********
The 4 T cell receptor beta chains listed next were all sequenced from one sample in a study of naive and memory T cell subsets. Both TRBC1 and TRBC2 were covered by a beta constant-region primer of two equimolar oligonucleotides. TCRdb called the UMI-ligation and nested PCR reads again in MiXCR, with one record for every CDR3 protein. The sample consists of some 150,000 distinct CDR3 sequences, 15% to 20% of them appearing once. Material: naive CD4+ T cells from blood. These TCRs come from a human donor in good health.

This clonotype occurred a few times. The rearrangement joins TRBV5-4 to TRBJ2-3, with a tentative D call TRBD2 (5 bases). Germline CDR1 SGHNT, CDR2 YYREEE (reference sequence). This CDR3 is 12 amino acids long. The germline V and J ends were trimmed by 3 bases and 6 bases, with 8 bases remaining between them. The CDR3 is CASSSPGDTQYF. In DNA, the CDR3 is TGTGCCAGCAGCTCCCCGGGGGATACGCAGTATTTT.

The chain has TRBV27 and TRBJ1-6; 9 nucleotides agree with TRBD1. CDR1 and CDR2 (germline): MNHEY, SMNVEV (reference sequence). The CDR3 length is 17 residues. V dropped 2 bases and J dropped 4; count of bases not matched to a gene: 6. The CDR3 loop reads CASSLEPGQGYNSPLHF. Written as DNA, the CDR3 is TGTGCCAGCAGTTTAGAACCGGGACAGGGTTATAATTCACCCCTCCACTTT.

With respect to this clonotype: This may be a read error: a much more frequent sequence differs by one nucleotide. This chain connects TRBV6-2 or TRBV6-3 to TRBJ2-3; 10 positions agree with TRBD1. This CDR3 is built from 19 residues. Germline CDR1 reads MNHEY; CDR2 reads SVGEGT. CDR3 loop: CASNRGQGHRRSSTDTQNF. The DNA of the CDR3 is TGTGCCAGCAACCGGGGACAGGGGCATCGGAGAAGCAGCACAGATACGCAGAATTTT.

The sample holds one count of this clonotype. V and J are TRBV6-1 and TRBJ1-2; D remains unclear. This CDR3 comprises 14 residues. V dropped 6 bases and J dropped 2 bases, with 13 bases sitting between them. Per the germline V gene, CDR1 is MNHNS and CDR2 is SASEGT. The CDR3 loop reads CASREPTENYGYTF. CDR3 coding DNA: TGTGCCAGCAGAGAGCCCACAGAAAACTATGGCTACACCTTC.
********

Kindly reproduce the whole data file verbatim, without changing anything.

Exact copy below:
The 4 T cell receptor beta chains listed next were all sequenced from one sample in a study of naive and memory T cell subsets. Both TRBC1 and TRBC2 were covered by a beta constant-region primer of two equimolar oligonucleotides. TCRdb called the UMI-ligation and nested PCR reads again in MiXCR, with one record for every CDR3 protein. The sample consists of some 150,000 distinct CDR3 sequences, 15% to 20% of them appearing once. Material: naive CD4+ T cells from blood. These TCRs come from a human donor in good health.

This clonotype occurred a few times. The rearrangement joins TRBV5-4 to TRBJ2-3, with a tentative D call TRBD2 (5 bases). Germline CDR1 SGHNT, CDR2 YYREEE (reference sequence). This CDR3 is 12 amino acids long. The germline V and J ends were trimmed by 3 bases and 6 bases, with 8 bases remaining between them. The CDR3 is CASSSPGDTQYF. In DNA, the CDR3 is TGTGCCAGCAGCTCCCCGGGGGATACGCAGTATTTT.

The chain has TRBV27 and TRBJ1-6; 9 nucleotides agree with TRBD1. CDR1 and CDR2 (germline): MNHEY, SMNVEV (reference sequence). The CDR3 length is 17 residues. V dropped 2 bases and J dropped 4; count of bases not matched to a gene: 6. The CDR3 loop reads CASSLEPGQGYNSPLHF. Written as DNA, the CDR3 is TGTGCCAGCAGTTTAGAACCGGGACAGGGTTATAATTCACCCCTCCACTTT.

With respect to this clonotype: This may be a read error: a much more frequent sequence differs by one nucleotide. This chain connects TRBV6-2 or TRBV6-3 to TRBJ2-3; 10 positions agree with TRBD1. This CDR3 is built from 19 residues. Germline CDR1 reads MNHEY; CDR2 reads SVGEGT. CDR3 loop: CASNRGQGHRRSSTDTQNF. The DNA of the CDR3 is TGTGCCAGCAACCGGGGACAGGGGCATCGGAGAAGCAGCACAGATACGCAGAATTTT.

The sample holds one count of this clonotype. V and J are TRBV6-1 and TRBJ1-2; D remains unclear. This CDR3 comprises 14 residues. V dropped 6 bases and J dropped 2 bases, with 13 bases sitting between them. Per the germline V gene, CDR1 is MNHNS and CDR2 is SASEGT. The CDR3 loop reads CASREPTENYGYTF. CDR3 coding DNA: TGTGCCAGCAGAGAGCCCACAGAAAACTATGGCTACACCTTC.